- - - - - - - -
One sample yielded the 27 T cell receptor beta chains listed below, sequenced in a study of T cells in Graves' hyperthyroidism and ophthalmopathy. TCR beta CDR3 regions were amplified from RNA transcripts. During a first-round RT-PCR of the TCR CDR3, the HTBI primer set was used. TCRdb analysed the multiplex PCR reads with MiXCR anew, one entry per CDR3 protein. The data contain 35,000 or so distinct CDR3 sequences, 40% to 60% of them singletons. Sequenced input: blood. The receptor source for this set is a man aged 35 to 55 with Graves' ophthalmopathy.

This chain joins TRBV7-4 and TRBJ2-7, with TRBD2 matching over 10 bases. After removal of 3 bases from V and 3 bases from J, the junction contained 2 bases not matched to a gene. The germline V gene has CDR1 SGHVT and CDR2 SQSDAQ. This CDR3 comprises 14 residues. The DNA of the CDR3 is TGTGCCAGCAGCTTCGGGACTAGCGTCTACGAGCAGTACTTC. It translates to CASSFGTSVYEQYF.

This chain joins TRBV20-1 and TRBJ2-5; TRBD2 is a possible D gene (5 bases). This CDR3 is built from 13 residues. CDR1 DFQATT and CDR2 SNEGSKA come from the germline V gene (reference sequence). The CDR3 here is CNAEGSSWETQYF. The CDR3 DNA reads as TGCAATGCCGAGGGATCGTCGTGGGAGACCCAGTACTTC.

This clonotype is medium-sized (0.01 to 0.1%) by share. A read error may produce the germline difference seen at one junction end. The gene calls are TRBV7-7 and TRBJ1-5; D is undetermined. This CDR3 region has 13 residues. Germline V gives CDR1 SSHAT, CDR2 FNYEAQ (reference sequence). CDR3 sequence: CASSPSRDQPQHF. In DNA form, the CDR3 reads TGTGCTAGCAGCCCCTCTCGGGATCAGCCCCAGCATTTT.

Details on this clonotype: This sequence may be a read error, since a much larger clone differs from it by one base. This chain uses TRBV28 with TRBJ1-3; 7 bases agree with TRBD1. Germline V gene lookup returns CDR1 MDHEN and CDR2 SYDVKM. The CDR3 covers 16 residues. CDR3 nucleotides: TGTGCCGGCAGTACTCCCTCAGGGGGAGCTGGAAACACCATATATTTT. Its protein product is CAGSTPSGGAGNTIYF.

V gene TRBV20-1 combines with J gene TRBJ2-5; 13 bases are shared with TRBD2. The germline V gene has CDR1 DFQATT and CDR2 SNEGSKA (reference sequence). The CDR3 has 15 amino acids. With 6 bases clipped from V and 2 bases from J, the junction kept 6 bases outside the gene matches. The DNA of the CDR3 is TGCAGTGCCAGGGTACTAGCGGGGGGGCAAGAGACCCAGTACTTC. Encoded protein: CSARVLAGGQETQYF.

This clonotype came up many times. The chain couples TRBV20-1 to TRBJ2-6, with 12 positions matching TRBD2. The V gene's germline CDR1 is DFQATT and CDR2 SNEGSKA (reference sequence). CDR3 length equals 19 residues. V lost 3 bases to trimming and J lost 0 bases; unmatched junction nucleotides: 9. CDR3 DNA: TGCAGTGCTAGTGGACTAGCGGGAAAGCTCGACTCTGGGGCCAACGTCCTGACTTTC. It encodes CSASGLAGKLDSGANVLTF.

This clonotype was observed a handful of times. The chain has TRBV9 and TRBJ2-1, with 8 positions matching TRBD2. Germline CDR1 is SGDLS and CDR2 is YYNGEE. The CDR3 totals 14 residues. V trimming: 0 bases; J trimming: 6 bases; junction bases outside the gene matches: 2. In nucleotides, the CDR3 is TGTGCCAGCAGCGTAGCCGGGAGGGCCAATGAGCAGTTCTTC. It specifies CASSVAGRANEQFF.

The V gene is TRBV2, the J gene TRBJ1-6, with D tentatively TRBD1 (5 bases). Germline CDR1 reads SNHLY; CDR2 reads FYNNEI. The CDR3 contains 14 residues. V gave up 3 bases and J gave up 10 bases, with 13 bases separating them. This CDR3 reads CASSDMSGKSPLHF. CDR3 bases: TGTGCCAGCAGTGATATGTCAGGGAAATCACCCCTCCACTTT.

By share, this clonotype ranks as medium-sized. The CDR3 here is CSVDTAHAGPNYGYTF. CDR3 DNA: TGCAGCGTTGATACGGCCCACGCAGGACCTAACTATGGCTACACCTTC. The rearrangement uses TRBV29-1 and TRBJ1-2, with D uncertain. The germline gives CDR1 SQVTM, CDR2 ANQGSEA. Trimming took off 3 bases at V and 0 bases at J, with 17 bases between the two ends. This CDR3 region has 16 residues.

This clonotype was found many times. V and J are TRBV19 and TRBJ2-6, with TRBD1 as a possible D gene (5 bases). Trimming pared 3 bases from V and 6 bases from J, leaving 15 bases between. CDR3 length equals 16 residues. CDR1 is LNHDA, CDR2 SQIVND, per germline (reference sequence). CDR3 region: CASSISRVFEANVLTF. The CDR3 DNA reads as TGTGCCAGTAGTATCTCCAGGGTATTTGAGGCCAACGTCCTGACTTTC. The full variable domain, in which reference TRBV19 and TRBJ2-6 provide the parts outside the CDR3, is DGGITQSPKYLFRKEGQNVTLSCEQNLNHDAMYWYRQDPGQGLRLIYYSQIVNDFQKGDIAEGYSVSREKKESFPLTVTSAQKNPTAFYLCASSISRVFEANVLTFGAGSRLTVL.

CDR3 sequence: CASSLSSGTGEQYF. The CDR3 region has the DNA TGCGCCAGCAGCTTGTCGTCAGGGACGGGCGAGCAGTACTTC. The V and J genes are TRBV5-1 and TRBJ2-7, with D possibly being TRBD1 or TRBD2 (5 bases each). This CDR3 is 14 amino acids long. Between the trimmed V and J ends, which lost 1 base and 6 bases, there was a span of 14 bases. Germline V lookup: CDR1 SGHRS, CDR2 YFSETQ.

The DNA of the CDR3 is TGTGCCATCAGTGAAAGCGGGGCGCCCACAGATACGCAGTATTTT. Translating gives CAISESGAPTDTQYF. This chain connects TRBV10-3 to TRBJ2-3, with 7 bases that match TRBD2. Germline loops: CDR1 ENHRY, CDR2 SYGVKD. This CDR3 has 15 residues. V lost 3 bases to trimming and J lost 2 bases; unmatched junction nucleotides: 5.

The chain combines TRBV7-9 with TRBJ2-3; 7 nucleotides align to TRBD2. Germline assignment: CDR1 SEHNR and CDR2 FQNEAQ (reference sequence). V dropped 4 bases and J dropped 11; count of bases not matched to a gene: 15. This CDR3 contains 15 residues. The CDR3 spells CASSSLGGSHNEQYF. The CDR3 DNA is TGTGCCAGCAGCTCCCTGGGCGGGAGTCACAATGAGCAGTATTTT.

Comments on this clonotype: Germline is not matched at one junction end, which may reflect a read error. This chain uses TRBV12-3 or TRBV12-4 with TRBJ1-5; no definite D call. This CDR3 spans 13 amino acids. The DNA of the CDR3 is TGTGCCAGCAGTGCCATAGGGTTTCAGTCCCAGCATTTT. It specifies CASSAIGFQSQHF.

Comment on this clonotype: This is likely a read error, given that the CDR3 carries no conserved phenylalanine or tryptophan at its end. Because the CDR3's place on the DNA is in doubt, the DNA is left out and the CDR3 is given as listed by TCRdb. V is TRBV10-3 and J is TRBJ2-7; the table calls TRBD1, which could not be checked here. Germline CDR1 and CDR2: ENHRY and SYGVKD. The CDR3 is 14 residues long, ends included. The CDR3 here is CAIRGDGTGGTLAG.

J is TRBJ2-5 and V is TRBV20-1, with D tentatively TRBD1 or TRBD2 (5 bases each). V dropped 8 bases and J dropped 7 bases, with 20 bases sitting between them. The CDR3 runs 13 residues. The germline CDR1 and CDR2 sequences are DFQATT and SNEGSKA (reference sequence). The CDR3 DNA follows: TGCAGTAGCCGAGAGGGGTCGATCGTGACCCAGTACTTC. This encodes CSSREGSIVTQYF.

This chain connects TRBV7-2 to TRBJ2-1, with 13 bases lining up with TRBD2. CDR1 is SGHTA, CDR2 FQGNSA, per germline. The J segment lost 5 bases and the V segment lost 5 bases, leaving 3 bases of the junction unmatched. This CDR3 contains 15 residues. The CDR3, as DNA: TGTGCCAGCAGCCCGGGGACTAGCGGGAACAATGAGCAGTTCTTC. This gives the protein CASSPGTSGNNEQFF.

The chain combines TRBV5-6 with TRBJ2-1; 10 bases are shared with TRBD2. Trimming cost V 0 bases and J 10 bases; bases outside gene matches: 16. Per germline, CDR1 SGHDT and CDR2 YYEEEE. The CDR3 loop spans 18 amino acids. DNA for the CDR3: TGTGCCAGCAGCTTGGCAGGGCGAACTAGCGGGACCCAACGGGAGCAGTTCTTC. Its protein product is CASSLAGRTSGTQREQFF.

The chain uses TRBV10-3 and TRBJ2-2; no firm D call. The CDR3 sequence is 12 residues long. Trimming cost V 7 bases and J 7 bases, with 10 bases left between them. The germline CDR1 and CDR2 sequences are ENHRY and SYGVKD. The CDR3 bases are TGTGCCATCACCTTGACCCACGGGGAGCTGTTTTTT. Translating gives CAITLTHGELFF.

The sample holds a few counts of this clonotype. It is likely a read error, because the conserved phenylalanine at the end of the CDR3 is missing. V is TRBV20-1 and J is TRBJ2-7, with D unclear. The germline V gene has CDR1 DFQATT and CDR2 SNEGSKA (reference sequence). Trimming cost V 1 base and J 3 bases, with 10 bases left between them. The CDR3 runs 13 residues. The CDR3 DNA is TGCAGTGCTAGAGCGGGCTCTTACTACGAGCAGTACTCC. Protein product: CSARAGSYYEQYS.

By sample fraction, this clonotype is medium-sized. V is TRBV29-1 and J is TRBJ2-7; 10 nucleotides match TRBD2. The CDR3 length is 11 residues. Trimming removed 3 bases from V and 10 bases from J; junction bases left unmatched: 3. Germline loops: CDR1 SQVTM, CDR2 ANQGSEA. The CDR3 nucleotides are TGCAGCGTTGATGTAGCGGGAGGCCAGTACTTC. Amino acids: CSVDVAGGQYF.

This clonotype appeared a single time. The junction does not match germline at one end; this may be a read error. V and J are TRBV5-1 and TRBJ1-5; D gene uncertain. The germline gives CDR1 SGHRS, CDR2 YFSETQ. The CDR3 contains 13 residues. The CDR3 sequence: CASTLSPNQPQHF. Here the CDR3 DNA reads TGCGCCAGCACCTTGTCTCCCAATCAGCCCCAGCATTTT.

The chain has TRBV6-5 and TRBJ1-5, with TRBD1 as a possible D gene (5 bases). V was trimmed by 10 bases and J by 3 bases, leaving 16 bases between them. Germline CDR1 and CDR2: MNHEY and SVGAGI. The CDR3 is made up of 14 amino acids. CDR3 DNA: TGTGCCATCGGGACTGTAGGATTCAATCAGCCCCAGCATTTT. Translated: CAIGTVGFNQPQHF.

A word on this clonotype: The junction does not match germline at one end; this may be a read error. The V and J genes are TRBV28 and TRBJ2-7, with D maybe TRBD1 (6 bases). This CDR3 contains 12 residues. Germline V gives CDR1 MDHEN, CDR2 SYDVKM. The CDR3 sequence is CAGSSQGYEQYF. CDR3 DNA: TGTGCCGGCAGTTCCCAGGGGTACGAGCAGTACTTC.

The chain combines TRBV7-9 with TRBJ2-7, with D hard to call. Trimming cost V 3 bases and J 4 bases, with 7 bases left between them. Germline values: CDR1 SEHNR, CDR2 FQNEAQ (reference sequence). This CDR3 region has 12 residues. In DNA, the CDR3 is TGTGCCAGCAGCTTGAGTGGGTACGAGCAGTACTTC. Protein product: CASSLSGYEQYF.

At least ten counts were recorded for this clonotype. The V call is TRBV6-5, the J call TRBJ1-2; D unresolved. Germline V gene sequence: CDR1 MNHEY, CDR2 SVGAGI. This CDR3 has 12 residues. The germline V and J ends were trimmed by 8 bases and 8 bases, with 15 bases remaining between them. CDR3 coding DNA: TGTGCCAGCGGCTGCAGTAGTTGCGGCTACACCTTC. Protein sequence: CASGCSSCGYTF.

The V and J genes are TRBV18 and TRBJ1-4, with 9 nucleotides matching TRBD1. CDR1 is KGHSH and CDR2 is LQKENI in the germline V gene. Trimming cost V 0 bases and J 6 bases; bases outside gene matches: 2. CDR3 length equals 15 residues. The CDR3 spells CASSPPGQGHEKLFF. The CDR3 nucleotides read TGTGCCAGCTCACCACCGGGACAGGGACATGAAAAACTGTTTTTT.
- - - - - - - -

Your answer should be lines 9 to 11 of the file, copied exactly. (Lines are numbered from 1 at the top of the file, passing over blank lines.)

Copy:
The V gene is TRBV2, the J gene TRBJ1-6, with D tentatively TRBD1 (5 bases). Germline CDR1 reads SNHLY; CDR2 reads FYNNEI. The CDR3 contains 14 residues. V gave up 3 bases and J gave up 10 bases, with 13 bases separating them. This CDR3 reads CASSDMSGKSPLHF. CDR3 bases: TGTGCCAGCAGTGATATGTCAGGGAAATCACCCCTCCACTTT.

By share, this clonotype ranks as medium-sized. The CDR3 here is CSVDTAHAGPNYGYTF. CDR3 DNA: TGCAGCGTTGATACGGCCCACGCAGGACCTAACTATGGCTACACCTTC. The rearrangement uses TRBV29-1 and TRBJ1-2, with D uncertain. The germline gives CDR1 SQVTM, CDR2 ANQGSEA. Trimming took off 3 bases at V and 0 bases at J, with 17 bases between the two ends. This CDR3 region has 16 residues.

This clonotype was found many times. V and J are TRBV19 and TRBJ2-6, with TRBD1 as a possible D gene (5 bases). Trimming pared 3 bases from V and 6 bases from J, leaving 15 bases between. CDR3 length equals 16 residues. CDR1 is LNHDA, CDR2 SQIVND, per germline (reference sequence). CDR3 region: CASSISRVFEANVLTF. The CDR3 DNA reads as TGTGCCAGTAGTATCTCCAGGGTATTTGAGGCCAACGTCCTGACTTTC. The full variable domain, in which reference TRBV19 and TRBJ2-6 provide the parts outside the CDR3, is DGGITQSPKYLFRKEGQNVTLSCEQNLNHDAMYWYRQDPGQGLRLIYYSQIVNDFQKGDIAEGYSVSREKKESFPLTVTSAQKNPTAFYLCASSISRVFEANVLTFGAGSRLTVL.